2013 NFL Draft: Underrated Skill Players Who Will Be Immediate Offensive Weapons
The 2013 NFL draft doesn't feature many bonafide stars on offense, so teams will have to search deeper for skill players who can make an impact.
Players will be there too. These guys may not jump out at you as a true No. 1 running back or wide receiver, but that doesn't mean that they won't make an immediate impact on the offensive side of things.
This year's draft class features a handful of intriguing athletes, a few of which will fit right into an offense next season.
Let's take a look at three underrated skill players who will make an immediate impact on offense.
Theo Riddick, RB, Notre Dame
Riddick saw time at wide receiver and running back in his four years with the Fighting Irish, which will only help him at the next level.
There's nothing special about Riddick's style with the ball, but he knows what he's doing in the open field. His instincts and vision with the ball in his hands make up for any physical shortcomings he may have.
Look for Riddick to become a dangerous third-down option right away. He can be placed in the slot, or can use his consistent hands out of the backfield. He's also a dangerous threat in the read-option offense because of his years in Brian Kelly's attack.
He's going to be on the board until the middle rounds, depending on how the BCS National Championship Game goes, and he's worth the pick at that point for any team looking for a smart, dangerous weapon.
Cordarrelle Patterson, WR, Tennessee
If you're talking athletes, Patterson may be the best player in the draft. He's unpolished and still a bit unproven, but he possesses frightening big-play ability. With his 6'3'' frame, it's not inconceivable that he could develop into a No. 1 wideout as well.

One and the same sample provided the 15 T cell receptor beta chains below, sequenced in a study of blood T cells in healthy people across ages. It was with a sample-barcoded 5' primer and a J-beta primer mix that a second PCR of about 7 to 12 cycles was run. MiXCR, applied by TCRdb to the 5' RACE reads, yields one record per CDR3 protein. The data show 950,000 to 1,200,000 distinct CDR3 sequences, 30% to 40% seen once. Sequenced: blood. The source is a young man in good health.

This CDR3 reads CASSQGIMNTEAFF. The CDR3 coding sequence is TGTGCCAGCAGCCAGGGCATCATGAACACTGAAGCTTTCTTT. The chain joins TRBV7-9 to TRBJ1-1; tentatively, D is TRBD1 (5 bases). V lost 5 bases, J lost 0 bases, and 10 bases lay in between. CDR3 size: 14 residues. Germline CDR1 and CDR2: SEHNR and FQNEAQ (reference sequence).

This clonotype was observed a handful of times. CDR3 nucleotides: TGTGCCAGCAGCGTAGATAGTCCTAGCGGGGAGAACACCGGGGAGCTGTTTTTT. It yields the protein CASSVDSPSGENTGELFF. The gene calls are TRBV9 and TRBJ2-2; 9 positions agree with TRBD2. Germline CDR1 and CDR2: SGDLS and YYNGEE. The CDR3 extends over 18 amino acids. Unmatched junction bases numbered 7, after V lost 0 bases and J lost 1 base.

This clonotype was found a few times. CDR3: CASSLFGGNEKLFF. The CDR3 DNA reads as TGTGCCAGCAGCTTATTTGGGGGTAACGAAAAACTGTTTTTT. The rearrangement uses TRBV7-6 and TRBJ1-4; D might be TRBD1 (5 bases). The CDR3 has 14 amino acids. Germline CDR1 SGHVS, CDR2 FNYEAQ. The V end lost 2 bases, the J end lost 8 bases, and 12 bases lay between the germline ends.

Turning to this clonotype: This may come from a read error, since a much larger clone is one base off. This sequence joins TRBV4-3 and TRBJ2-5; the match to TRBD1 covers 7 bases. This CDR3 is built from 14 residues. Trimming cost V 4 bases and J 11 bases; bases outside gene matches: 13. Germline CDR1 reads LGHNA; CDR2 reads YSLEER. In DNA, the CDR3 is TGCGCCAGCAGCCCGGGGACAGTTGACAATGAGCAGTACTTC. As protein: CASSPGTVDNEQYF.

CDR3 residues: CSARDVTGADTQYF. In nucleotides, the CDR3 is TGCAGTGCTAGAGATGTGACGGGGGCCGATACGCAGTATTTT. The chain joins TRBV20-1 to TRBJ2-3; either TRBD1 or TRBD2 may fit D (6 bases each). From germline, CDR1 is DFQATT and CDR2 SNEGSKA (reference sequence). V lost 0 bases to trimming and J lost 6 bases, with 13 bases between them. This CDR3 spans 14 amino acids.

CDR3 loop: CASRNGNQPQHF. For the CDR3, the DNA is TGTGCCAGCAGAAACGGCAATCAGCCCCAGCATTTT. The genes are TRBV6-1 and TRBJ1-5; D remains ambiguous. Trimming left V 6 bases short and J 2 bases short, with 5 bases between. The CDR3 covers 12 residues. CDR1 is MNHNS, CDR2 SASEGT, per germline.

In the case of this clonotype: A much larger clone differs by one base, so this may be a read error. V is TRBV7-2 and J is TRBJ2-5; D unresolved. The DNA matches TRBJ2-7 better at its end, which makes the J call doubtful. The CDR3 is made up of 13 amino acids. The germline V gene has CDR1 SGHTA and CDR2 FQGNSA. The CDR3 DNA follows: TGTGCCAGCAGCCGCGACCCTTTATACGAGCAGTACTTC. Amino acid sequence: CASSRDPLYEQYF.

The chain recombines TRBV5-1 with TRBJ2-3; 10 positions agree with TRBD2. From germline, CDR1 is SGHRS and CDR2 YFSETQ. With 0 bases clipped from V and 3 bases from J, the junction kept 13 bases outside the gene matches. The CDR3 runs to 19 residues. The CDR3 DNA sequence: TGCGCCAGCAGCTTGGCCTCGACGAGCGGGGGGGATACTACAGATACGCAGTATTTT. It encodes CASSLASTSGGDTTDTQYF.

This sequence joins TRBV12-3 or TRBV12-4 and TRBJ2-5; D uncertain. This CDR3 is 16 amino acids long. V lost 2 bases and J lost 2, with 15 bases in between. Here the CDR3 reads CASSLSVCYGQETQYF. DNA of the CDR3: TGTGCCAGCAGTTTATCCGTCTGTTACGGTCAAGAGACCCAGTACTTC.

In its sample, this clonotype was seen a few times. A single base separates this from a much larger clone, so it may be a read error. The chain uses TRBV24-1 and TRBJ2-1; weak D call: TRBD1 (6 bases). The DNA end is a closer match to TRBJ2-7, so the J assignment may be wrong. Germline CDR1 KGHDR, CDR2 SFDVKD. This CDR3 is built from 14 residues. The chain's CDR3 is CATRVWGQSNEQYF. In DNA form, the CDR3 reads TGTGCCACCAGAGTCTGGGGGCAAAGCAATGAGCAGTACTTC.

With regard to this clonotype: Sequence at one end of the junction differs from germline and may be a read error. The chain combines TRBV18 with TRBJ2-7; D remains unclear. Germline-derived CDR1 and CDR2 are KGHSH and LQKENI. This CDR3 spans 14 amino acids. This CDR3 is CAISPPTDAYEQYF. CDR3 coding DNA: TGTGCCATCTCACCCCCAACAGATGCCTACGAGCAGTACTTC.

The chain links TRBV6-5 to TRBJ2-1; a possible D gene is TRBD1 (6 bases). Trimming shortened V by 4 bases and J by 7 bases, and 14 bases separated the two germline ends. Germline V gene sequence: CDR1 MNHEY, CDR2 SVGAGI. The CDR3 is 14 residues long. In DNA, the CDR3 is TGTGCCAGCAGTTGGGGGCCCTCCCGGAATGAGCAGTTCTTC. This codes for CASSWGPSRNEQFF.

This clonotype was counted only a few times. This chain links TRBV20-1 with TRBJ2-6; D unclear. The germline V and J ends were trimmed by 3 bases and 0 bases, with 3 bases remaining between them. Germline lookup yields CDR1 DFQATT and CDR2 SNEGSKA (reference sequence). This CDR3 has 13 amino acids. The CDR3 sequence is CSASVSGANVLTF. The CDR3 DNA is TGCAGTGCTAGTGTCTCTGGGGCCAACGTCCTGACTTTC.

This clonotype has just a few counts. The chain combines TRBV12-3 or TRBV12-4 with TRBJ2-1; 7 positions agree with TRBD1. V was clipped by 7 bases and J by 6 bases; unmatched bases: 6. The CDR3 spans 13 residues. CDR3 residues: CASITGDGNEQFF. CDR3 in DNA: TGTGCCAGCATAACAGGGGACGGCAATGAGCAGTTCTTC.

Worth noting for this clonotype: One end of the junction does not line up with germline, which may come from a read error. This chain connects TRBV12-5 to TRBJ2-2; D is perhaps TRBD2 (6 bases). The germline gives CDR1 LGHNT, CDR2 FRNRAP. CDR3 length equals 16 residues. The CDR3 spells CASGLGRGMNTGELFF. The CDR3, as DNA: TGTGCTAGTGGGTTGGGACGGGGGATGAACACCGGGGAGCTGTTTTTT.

Evan Woodbery of the Knoxville News Sentinel reports that Patterson is expected to enter the draft though, so that bodes well for teams looking for a dangerous player for next season and the future.
Assuming that he does, Patterson probably won't climb any higher than the second or third round. He's a threat to take the ball the distance anytime he touches it, which could make for a ridiculous value pick at that point.
Patterson is a guy who you just give the ball too and let him run. He doesn't need a position, or a specific direction. He just needs the ball.
Whether it be as a special teams returner, receiver or ball-carrier, Patterson is going to provide plenty of excitement as an NFL rookie and for years to come.
Markus Wheaton, WR, Oregon State
Wheaton doesn't possess Patterson's size, but he's another outstanding athlete. Without him, the Beavers would have struggled to make big plays this season.
He finished the year with 1,200-plus yards and 11 receiving touchdowns this season. He also ran for two scores. Oregon State didn't have many guys who were capable of picking up huge chunks of yards per play, but he brought enough to the table by himself.
Wheaton is 6'1'', so he probably won't operate as a No. 1 receiver, but he could be deadly out of the slot. He understands the position, and has above-average hands as well.
Look for an NFL team to take Wheaton and make him their No. 3 receiver right away. He's also capable of returning kicks or taking carries out of the backfield, but he will make his money exploiting the interior of NFL defenses.
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